RANGERS from 12 different services across the Cairngorms National Park met in the Angus Glens last week to look at exciting activities for the year ahead.
The aims of the two day event, which took place on Thursday and Friday and was jointly hosted by Angus Council Ranger Service and the Cairngorms National Park Authority (CNPA), were to share best practice and plan work for 2010.
On the first day rangers from Angus took the group out on a tour around the Angus mountains and the magnificent Corrie Fee National Nature Reserve, which is owned and managed by Scottish Natural Heritage. The reserve is one of the best sites for Arctic Alpine plants in Britain and attracts around 10,000 visitors a year.
During the walk the 19 rangers discussed practical conservation and visitor management issues.
Mick Pawley, Countryside manager with Angus Council, said: “It was very pleasing to see so many experienced rangers impressed by what the Angus Glens has to offer visitors to the National Park.”
The second day was held in the new eco friendly ranger base at Glen Doll, that was built last year by Angus Council with support from, Forestry Commission Scotland, Scottish Natural Heritage and CNPA.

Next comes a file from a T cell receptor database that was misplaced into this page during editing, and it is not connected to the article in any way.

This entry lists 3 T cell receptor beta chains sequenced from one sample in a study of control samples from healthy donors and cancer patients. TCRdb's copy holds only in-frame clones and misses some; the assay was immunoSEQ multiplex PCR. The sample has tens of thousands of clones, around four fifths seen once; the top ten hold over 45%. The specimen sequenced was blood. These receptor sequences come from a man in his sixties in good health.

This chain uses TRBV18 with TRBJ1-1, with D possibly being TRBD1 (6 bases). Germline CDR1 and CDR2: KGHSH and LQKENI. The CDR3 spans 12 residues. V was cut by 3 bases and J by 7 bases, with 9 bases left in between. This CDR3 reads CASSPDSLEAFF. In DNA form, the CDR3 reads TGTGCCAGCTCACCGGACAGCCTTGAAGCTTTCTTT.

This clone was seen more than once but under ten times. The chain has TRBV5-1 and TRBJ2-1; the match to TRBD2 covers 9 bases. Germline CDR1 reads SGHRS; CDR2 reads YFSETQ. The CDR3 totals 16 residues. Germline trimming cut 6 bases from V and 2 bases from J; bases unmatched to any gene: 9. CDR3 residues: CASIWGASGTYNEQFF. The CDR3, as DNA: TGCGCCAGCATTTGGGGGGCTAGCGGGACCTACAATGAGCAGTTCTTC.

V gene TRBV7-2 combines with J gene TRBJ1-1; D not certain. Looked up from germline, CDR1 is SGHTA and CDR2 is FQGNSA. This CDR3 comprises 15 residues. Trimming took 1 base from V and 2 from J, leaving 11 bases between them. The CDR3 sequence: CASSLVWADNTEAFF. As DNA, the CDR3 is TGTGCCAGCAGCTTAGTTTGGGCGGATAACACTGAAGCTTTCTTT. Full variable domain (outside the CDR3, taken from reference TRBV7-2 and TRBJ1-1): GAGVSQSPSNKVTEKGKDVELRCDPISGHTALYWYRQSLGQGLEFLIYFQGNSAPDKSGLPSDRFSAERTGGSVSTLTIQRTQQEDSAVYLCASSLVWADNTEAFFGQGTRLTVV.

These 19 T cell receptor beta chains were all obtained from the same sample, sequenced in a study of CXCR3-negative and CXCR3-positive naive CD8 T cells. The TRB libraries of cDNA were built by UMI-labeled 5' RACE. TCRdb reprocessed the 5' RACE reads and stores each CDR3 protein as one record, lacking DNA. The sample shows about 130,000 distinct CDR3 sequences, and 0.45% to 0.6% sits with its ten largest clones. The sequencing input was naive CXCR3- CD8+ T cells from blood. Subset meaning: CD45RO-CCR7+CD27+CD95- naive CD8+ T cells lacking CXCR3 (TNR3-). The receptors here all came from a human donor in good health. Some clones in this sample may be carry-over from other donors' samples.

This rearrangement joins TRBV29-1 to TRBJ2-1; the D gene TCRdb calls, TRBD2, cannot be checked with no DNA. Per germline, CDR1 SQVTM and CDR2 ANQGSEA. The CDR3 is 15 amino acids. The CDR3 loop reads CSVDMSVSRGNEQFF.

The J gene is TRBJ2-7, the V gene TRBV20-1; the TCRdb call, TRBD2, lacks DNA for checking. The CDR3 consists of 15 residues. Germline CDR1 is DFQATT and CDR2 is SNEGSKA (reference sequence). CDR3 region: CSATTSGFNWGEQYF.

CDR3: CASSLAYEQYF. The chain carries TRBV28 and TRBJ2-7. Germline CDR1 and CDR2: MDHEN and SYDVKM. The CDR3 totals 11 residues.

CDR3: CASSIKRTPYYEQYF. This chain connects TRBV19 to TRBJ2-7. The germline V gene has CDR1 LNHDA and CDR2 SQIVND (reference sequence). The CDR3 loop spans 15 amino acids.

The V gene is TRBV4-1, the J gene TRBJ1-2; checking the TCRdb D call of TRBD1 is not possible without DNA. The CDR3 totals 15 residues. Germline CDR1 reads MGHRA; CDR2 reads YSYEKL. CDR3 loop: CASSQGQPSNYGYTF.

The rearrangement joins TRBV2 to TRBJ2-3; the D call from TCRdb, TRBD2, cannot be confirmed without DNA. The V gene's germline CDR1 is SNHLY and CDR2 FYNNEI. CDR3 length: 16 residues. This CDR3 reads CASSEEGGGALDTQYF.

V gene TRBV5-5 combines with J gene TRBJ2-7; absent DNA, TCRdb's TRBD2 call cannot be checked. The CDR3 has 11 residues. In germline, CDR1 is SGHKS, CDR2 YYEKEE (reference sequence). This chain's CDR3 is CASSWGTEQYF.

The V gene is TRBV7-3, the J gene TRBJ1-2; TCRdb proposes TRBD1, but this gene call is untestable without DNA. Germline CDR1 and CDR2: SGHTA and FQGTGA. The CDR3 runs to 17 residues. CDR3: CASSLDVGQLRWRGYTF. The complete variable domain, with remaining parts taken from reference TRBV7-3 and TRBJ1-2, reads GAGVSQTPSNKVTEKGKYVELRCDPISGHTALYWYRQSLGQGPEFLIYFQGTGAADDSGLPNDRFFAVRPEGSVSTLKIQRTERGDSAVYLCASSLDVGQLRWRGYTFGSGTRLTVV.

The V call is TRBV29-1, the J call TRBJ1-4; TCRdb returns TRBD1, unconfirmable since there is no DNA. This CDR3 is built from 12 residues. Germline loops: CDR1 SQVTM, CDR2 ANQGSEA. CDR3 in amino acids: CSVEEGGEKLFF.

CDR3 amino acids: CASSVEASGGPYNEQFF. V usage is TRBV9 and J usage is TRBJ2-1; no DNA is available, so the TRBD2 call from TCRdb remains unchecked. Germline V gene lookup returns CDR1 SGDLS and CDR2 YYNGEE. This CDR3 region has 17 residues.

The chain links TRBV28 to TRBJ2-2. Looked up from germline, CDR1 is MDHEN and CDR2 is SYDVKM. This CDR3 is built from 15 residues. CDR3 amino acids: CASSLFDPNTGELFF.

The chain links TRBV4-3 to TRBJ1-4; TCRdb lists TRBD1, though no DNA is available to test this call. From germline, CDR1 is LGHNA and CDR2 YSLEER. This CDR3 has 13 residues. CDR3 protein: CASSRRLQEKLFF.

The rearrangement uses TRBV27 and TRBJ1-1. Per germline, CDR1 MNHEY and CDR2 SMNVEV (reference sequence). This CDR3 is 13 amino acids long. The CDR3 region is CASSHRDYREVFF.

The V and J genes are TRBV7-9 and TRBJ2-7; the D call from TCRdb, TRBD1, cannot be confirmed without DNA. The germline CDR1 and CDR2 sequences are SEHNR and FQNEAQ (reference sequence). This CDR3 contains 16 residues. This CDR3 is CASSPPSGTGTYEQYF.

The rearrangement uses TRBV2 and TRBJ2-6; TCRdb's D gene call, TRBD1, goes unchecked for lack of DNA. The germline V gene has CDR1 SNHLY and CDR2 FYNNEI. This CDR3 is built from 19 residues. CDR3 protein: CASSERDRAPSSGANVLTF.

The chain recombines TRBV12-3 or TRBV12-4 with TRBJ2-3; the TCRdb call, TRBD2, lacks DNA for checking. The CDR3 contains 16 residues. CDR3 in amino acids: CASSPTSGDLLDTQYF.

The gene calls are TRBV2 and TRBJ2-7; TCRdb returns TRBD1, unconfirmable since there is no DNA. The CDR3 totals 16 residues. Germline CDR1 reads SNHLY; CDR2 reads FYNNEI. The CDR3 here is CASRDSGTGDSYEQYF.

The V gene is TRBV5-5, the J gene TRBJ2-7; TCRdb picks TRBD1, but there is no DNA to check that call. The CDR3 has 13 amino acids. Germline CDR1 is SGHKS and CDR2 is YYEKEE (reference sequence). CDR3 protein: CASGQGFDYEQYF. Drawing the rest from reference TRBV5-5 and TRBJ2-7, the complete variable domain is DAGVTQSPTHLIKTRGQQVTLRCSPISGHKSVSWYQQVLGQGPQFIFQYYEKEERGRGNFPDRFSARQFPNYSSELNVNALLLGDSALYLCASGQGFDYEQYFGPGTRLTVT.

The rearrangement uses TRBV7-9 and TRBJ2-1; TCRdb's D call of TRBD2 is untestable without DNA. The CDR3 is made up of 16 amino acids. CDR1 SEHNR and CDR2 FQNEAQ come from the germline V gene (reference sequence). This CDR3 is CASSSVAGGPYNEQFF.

The rangers then got down to the hard work of planning the year ahead. Key themes were how to encourage a wider range of people to enjoy the National Park, ‘2010 Year of Biodiversity’ and ranger support for the new Curriculum for Excellence.
Pete Crane, senior visitor services officer at the CNPA, said: “Rangers across the National Park help people enjoy the countryside and learn about this special place. With 12 services based around an area the size of a small country it’s vital that we come together to share experiences and plan for the year ahead.”